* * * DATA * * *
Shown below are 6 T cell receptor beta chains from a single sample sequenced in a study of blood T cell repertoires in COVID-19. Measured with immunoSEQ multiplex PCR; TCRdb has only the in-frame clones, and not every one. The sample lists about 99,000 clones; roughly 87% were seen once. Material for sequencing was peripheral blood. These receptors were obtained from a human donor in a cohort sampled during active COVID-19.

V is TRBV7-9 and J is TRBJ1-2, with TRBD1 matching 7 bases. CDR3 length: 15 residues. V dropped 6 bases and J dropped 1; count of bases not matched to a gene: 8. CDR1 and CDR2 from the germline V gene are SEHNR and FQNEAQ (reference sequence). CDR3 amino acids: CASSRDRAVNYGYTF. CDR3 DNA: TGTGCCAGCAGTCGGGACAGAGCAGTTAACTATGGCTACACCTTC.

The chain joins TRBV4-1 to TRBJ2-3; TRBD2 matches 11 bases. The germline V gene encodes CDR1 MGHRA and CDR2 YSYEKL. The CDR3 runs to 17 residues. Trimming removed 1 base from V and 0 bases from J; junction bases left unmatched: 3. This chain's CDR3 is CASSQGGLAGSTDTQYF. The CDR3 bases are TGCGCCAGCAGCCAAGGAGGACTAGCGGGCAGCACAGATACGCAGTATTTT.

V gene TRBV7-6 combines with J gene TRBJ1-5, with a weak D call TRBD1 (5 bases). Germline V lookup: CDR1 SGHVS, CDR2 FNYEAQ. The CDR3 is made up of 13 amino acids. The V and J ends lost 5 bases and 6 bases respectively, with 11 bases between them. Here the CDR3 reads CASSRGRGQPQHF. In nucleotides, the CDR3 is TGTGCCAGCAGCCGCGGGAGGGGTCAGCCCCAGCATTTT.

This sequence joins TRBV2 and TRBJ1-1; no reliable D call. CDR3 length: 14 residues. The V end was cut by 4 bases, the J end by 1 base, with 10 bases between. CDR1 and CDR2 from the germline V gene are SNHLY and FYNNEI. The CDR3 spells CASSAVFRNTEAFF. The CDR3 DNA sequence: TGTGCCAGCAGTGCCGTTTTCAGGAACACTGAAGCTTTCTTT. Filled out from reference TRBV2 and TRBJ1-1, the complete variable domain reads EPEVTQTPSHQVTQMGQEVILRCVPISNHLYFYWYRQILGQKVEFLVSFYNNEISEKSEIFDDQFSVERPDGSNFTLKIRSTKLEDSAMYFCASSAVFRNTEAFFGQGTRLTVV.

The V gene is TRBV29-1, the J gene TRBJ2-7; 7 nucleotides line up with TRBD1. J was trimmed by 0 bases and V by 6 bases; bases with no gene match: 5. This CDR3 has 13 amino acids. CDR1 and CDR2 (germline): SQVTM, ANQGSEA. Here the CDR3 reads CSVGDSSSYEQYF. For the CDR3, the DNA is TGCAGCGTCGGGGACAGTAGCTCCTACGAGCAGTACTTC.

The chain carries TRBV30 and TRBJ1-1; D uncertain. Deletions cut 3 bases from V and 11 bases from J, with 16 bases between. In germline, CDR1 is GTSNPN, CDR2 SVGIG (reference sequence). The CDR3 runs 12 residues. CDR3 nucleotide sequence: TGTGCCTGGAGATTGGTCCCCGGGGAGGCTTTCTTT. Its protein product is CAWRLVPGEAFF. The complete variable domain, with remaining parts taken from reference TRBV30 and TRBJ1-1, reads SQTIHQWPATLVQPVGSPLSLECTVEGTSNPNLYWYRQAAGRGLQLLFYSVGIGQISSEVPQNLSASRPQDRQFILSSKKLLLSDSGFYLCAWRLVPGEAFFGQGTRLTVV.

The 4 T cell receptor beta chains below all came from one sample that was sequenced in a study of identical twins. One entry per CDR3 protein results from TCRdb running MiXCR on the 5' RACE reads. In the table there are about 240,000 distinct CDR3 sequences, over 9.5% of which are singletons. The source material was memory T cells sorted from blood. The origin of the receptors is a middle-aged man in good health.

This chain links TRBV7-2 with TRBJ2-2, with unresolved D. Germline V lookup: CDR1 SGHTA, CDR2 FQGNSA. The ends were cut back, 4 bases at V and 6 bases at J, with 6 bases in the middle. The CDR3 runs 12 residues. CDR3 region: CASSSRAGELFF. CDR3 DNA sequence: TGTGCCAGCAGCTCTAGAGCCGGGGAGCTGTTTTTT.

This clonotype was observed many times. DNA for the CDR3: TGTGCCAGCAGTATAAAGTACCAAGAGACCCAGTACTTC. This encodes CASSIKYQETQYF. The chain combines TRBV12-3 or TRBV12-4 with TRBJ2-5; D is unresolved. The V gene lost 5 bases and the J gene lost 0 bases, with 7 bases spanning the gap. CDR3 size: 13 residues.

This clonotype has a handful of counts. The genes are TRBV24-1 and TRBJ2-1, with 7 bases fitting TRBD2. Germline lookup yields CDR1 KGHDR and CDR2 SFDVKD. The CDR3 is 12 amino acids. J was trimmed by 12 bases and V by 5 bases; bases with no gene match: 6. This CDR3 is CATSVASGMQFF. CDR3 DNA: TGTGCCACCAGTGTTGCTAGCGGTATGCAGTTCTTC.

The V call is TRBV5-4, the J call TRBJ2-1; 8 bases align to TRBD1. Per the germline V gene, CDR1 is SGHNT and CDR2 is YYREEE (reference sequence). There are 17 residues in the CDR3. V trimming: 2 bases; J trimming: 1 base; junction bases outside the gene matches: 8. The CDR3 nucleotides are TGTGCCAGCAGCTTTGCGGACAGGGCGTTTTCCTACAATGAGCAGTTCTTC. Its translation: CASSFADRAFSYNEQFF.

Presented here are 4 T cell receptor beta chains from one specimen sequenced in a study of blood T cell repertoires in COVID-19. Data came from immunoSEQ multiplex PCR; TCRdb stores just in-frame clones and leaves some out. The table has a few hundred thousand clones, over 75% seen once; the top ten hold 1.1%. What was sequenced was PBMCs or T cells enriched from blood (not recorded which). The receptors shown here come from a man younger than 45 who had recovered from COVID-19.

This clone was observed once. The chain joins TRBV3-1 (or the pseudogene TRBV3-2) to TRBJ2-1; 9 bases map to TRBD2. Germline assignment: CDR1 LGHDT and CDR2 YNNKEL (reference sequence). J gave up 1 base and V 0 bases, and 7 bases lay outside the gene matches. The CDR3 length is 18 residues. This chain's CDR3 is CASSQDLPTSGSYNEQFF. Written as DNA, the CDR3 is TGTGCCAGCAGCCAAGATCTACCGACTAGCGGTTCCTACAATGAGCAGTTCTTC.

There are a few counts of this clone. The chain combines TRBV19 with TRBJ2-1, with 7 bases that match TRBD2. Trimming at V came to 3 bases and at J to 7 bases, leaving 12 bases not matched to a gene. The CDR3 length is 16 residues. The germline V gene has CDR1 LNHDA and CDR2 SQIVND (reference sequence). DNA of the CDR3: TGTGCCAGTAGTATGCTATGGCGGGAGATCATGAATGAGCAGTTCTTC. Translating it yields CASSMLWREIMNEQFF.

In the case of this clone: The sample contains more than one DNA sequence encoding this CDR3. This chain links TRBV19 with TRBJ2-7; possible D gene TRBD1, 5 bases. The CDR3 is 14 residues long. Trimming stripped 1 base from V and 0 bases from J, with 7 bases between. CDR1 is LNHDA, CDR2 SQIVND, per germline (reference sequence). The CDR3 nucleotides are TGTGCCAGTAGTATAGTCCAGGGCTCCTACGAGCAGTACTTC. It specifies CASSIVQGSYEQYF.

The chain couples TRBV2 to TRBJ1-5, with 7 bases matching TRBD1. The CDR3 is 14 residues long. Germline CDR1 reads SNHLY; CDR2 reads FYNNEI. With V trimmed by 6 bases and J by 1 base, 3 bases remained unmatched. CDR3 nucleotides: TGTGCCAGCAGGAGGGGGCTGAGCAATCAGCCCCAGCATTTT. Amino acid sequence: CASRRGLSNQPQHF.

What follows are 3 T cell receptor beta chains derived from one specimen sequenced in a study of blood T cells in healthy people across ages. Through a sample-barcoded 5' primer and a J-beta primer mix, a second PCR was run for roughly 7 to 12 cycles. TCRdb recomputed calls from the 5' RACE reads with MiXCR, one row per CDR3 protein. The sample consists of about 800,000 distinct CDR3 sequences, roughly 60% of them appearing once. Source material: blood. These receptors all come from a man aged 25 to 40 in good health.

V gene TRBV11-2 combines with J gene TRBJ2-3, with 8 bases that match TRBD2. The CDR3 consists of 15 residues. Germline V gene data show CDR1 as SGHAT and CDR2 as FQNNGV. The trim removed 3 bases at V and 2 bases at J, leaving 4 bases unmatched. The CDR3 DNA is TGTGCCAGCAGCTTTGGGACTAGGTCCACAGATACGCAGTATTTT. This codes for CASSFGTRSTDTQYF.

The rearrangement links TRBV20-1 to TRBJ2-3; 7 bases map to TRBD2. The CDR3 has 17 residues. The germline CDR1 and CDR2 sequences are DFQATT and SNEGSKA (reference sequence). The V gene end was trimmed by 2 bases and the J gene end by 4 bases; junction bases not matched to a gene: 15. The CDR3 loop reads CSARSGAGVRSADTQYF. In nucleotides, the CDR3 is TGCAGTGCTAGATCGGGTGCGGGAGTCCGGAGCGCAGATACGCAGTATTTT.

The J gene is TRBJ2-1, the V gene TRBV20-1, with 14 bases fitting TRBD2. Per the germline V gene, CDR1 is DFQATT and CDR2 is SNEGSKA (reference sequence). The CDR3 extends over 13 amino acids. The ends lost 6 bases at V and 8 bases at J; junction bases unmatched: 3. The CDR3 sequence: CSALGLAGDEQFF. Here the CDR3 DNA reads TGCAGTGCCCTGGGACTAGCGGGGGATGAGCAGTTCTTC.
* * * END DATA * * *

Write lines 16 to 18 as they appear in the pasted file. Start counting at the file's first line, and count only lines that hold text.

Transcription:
In the case of this clone: The sample contains more than one DNA sequence encoding this CDR3. This chain links TRBV19 with TRBJ2-7; possible D gene TRBD1, 5 bases. The CDR3 is 14 residues long. Trimming stripped 1 base from V and 0 bases from J, with 7 bases between. CDR1 is LNHDA, CDR2 SQIVND, per germline (reference sequence). The CDR3 nucleotides are TGTGCCAGTAGTATAGTCCAGGGCTCCTACGAGCAGTACTTC. It specifies CASSIVQGSYEQYF.

The chain couples TRBV2 to TRBJ1-5, with 7 bases matching TRBD1. The CDR3 is 14 residues long. Germline CDR1 reads SNHLY; CDR2 reads FYNNEI. With V trimmed by 6 bases and J by 1 base, 3 bases remained unmatched. CDR3 nucleotides: TGTGCCAGCAGGAGGGGGCTGAGCAATCAGCCCCAGCATTTT. Amino acid sequence: CASRRGLSNQPQHF.

What follows are 3 T cell receptor beta chains derived from one specimen sequenced in a study of blood T cells in healthy people across ages. Through a sample-barcoded 5' primer and a J-beta primer mix, a second PCR was run for roughly 7 to 12 cycles. TCRdb recomputed calls from the 5' RACE reads with MiXCR, one row per CDR3 protein. The sample consists of about 800,000 distinct CDR3 sequences, roughly 60% of them appearing once. Source material: blood. These receptors all come from a man aged 25 to 40 in good health.